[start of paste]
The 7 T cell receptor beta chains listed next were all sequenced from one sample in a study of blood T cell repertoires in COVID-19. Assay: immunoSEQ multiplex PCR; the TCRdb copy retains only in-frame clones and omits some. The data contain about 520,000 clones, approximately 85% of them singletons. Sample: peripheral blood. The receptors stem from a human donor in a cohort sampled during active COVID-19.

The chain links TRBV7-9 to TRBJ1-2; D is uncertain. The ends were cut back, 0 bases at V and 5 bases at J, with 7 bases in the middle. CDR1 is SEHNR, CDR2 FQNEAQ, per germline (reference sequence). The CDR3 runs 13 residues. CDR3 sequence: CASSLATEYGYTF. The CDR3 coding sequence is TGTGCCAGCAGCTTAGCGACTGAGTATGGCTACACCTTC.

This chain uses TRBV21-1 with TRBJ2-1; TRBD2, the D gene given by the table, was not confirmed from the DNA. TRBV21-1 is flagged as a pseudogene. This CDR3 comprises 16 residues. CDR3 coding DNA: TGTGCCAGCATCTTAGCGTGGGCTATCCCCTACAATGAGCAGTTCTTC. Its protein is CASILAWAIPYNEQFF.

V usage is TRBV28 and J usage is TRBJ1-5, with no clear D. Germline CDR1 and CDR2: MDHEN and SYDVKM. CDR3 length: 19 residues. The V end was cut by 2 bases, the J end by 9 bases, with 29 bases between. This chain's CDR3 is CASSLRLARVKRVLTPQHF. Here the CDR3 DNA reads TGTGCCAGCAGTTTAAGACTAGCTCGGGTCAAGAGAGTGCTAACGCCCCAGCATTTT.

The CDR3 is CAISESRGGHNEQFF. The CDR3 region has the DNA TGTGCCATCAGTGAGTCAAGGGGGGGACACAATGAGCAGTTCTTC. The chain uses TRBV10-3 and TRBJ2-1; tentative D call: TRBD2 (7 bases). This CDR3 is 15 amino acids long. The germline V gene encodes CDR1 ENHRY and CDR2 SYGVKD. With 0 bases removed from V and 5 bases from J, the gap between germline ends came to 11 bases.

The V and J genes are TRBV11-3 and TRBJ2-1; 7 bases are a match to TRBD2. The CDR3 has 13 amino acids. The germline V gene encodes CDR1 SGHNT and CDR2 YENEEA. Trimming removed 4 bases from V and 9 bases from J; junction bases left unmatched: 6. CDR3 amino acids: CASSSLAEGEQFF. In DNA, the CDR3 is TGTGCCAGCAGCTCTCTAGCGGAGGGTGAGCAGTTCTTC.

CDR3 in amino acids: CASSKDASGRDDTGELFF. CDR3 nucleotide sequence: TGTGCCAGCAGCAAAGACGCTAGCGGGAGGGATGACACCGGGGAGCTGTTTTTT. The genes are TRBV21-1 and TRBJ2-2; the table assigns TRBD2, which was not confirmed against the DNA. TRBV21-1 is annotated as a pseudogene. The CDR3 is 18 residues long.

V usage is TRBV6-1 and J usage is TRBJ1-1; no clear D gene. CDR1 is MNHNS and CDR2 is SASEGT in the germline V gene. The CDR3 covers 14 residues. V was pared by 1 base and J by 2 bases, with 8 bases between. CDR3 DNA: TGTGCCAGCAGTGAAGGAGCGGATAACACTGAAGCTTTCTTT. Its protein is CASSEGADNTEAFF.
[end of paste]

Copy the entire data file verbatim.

The 7 T cell receptor beta chains listed next were all sequenced from one sample in a study of blood T cell repertoires in COVID-19. Assay: immunoSEQ multiplex PCR; the TCRdb copy retains only in-frame clones and omits some. The data contain about 520,000 clones, approximately 85% of them singletons. Sample: peripheral blood. The receptors stem from a human donor in a cohort sampled during active COVID-19.

The chain links TRBV7-9 to TRBJ1-2; D is uncertain. The ends were cut back, 0 bases at V and 5 bases at J, with 7 bases in the middle. CDR1 is SEHNR, CDR2 FQNEAQ, per germline (reference sequence). The CDR3 runs 13 residues. CDR3 sequence: CASSLATEYGYTF. The CDR3 coding sequence is TGTGCCAGCAGCTTAGCGACTGAGTATGGCTACACCTTC.

This chain uses TRBV21-1 with TRBJ2-1; TRBD2, the D gene given by the table, was not confirmed from the DNA. TRBV21-1 is flagged as a pseudogene. This CDR3 comprises 16 residues. CDR3 coding DNA: TGTGCCAGCATCTTAGCGTGGGCTATCCCCTACAATGAGCAGTTCTTC. Its protein is CASILAWAIPYNEQFF.

V usage is TRBV28 and J usage is TRBJ1-5, with no clear D. Germline CDR1 and CDR2: MDHEN and SYDVKM. CDR3 length: 19 residues. The V end was cut by 2 bases, the J end by 9 bases, with 29 bases between. This chain's CDR3 is CASSLRLARVKRVLTPQHF. Here the CDR3 DNA reads TGTGCCAGCAGTTTAAGACTAGCTCGGGTCAAGAGAGTGCTAACGCCCCAGCATTTT.

The CDR3 is CAISESRGGHNEQFF. The CDR3 region has the DNA TGTGCCATCAGTGAGTCAAGGGGGGGACACAATGAGCAGTTCTTC. The chain uses TRBV10-3 and TRBJ2-1; tentative D call: TRBD2 (7 bases). This CDR3 is 15 amino acids long. The germline V gene encodes CDR1 ENHRY and CDR2 SYGVKD. With 0 bases removed from V and 5 bases from J, the gap between germline ends came to 11 bases.

The V and J genes are TRBV11-3 and TRBJ2-1; 7 bases are a match to TRBD2. The CDR3 has 13 amino acids. The germline V gene encodes CDR1 SGHNT and CDR2 YENEEA. Trimming removed 4 bases from V and 9 bases from J; junction bases left unmatched: 6. CDR3 amino acids: CASSSLAEGEQFF. In DNA, the CDR3 is TGTGCCAGCAGCTCTCTAGCGGAGGGTGAGCAGTTCTTC.

CDR3 in amino acids: CASSKDASGRDDTGELFF. CDR3 nucleotide sequence: TGTGCCAGCAGCAAAGACGCTAGCGGGAGGGATGACACCGGGGAGCTGTTTTTT. The genes are TRBV21-1 and TRBJ2-2; the table assigns TRBD2, which was not confirmed against the DNA. TRBV21-1 is annotated as a pseudogene. The CDR3 is 18 residues long.

V usage is TRBV6-1 and J usage is TRBJ1-1; no clear D gene. CDR1 is MNHNS and CDR2 is SASEGT in the germline V gene. The CDR3 covers 14 residues. V was pared by 1 base and J by 2 bases, with 8 bases between. CDR3 DNA: TGTGCCAGCAGTGAAGGAGCGGATAACACTGAAGCTTTCTTT. Its protein is CASSEGADNTEAFF.